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Buckethead - Pandemoniumfromamerica (with Viggo Mortensen) CD (album) cover




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2.00 | 2 ratings

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siLLy puPPy
2 stars Although BUCKETHEAD had been a guest player on the previous four albums of VIGGO MORTENSEN (yes, you read correctly, the actor who played Aragorn on The Lord Of The Rings movies), PANDEMONIUMFROMAMERICA was the first collaboration where BUCKETHEAD was included as an equal in the title credit. This is a very different album for BUCKETHEAD in that it is essential a collection of spoken-word (although spoken in varied manners) narrations that express dissent from the current political undertakings occurring in the USA at the time of the launching of the Iraq War which as widely known today was initiated and carried out under false pretenses and against international law. The album is dedicated to Noam Chomsky whose speeches are sampled at times and represents the period of the early 21st century state of affairs. The album also includes keyboardist Travis Dickerson, Viggo's son Henry Mortensen occasionally on bass and the whole bunch of Hobbits from the movies to boot with Elijah Wood, Billy Boyd and Dominic Monaghan (Frodo, Pippin and Merry) adding various vocal contributions.

MORTENSEN contributes not only much of the spoken dialogue but also handles most organ and piano chores whereas Dickerson picks up percussion. BUCKETHEAD handles the expected guitar and bass duties and in addition to it all there are also occasional extra noises, samples and dark ambient effects. While spoken-work albums are often quite bland with little variation, the vocals experienced on this album are just plain strange with all kinds of different ways of reciting poetry taking place to the point where they become unintelligible at times with some like 'Gone' being quite sophisticated providing layers of different instrumental parts. It all gets very ethereal and detached feeling as different vocal tracks weave around each other and become rather psychedelic in nature reminding me of the most lysergic of Krautrock experiences. The music never becomes fast and upbeat. It always remains somewhat low key and heats up to simmer at best.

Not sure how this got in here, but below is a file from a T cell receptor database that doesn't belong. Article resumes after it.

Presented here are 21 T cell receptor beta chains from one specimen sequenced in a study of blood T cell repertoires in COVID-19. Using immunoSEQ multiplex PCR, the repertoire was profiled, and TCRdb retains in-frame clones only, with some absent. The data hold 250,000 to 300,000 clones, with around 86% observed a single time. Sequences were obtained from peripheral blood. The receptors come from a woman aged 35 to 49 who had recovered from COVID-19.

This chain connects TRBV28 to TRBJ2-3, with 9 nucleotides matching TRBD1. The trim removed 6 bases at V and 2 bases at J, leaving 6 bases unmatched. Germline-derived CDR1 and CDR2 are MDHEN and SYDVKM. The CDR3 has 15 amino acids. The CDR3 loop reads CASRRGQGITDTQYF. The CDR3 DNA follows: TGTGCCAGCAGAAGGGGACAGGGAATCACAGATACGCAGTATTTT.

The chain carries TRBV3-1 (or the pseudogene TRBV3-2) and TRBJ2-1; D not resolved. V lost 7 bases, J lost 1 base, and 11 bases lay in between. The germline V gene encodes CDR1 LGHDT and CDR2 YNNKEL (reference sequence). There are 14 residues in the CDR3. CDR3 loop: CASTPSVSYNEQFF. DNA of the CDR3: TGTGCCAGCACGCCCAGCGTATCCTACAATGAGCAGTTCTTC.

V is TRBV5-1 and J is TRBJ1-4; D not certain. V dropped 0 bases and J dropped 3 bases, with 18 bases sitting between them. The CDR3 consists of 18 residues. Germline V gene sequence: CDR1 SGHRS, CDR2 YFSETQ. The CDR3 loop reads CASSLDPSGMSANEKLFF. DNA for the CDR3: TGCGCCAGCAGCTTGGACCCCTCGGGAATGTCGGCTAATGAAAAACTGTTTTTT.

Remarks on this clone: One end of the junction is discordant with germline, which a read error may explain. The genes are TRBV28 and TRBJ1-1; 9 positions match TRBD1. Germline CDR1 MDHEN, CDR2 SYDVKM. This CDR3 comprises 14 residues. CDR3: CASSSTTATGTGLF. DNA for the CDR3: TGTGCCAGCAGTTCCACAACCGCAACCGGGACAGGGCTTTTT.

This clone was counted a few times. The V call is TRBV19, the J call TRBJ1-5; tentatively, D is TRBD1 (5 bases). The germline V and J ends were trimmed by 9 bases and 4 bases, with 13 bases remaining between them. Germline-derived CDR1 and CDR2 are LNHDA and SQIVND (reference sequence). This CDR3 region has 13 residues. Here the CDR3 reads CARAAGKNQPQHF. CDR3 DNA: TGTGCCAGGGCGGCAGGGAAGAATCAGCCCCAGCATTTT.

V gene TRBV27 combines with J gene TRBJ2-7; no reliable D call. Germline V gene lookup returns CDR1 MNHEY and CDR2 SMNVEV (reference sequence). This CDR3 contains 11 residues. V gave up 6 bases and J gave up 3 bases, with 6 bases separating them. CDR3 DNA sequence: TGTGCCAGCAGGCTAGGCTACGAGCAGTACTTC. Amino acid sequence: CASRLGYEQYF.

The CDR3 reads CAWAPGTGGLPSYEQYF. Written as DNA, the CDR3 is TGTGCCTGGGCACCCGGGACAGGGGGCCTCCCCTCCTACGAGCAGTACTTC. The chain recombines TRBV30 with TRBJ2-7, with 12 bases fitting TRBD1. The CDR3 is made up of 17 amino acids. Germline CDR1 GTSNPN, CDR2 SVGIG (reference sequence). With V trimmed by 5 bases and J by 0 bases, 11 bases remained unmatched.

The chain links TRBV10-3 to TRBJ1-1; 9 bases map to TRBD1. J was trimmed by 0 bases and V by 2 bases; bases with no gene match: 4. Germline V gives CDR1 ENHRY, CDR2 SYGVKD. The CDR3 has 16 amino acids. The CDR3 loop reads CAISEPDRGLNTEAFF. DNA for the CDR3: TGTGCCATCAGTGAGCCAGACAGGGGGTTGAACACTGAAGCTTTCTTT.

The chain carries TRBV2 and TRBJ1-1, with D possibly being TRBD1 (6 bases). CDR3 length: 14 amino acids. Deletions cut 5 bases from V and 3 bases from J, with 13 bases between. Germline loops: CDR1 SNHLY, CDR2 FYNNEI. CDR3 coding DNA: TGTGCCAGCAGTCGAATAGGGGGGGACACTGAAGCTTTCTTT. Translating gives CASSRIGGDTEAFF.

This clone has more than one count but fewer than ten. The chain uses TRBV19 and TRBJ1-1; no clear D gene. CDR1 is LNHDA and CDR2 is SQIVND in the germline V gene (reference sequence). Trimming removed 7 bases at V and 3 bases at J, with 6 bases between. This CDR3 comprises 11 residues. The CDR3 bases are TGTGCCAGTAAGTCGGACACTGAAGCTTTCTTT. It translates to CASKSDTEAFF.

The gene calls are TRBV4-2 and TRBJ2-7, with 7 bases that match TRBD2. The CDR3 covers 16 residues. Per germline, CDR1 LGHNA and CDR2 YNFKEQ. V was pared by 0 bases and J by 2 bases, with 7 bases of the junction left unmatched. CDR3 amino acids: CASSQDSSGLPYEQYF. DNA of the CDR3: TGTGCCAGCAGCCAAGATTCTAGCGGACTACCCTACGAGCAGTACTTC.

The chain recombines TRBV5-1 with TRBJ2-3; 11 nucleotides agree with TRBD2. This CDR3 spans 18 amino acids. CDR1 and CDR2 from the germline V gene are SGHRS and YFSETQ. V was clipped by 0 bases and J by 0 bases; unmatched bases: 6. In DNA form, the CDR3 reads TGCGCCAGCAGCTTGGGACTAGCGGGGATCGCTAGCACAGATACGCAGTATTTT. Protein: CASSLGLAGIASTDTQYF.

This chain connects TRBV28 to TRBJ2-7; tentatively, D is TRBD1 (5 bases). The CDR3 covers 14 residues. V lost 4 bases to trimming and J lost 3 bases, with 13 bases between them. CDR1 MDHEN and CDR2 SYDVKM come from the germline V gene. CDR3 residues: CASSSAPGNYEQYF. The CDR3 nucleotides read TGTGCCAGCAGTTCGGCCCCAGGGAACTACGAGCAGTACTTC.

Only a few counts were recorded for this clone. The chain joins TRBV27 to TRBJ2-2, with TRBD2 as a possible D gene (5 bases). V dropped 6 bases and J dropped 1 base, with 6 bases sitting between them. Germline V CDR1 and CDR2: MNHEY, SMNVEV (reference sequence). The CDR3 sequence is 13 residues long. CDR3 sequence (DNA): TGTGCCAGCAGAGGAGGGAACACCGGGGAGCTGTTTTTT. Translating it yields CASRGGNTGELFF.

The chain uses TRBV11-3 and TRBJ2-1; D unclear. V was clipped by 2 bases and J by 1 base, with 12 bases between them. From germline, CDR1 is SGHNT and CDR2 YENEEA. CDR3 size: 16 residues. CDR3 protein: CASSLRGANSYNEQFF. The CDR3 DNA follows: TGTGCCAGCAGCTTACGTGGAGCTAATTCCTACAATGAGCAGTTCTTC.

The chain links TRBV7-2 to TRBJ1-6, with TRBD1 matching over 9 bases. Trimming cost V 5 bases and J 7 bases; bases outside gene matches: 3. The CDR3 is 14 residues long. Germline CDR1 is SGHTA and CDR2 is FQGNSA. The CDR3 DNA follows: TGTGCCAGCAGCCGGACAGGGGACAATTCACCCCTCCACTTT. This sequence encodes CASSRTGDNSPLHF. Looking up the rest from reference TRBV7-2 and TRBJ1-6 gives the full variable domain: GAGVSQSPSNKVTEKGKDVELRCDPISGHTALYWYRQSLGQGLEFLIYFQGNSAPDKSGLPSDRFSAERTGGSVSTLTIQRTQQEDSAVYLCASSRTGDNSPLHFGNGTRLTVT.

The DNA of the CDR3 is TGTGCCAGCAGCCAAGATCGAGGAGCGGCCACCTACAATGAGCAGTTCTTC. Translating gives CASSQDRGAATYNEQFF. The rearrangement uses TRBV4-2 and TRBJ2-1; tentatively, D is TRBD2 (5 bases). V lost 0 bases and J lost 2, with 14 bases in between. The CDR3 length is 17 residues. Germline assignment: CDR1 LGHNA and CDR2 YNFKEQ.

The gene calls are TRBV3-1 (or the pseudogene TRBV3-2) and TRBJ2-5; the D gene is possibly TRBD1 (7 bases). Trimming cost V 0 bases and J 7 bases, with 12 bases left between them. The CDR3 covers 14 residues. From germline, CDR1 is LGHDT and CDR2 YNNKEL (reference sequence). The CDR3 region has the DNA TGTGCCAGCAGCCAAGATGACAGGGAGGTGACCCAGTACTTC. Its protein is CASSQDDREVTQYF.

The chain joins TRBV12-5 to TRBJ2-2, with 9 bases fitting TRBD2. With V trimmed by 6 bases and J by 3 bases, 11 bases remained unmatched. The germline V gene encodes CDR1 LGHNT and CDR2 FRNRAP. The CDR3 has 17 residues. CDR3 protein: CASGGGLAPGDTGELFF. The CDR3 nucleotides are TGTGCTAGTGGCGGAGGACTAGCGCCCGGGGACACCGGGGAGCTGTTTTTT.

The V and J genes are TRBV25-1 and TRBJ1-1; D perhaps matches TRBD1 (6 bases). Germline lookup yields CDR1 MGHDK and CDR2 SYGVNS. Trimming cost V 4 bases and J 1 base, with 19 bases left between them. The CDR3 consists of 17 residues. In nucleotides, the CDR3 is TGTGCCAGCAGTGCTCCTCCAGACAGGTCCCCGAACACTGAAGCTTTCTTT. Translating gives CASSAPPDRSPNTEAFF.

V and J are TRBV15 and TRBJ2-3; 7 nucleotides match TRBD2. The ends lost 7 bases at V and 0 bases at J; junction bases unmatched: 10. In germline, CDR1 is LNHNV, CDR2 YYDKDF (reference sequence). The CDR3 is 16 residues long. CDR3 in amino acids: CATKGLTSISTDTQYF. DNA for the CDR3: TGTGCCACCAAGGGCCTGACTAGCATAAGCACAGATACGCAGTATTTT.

While a step above the bland almost droning speeches that orators like Chomsky are capable of delivering, the majority of the album is quite memorable for delivering the most bizarre music and vocalizations mustered up save the album from the throwaway bin but some make more of an impression than others. Personally i really like 'Gone,' 'They Ate Your Family' and 'I Want Mami' which are extremely atonal and experimental but have something extra that i can't put my finger on but still find more appealing than the rest. There is really not very much that could be considered 'normal' music at least not for very long. 'Red River Valley' is one of the exceptions that utilizes alt-country guitar riffs bordering on honky tonk with avant-garde noises buzzing around it although the slightly off country vocal style followed by a funk bass ending is the closest to anything traditional music that would be familiar.

Mostly this is totally free-form expression of seemingly random sounds colliding and melding together in utterly unpredictable ways yet some of the tracks are mesmerizing in their extreme avant-garde ways of playing out. This is a very weird album for sure and i'm totally into weird however i'm not partial to spoken-word albums much and this one has too much avant-mumbling around structureless instrumentation whirling about like random particles in the super collider in Switzerland. Weird good but this just doesn't have enough going for it to make it a good repeat visit. Worthy of checking out for sure but probably not one you'll rip to your hard drive and make a playlist out of. While proving to be an interesting experiment of sorts, PANDEMONIUMFORAMERICA ultimately fails to have enough oomph for interesting return visits.

siLLy puPPy | 2/5 |


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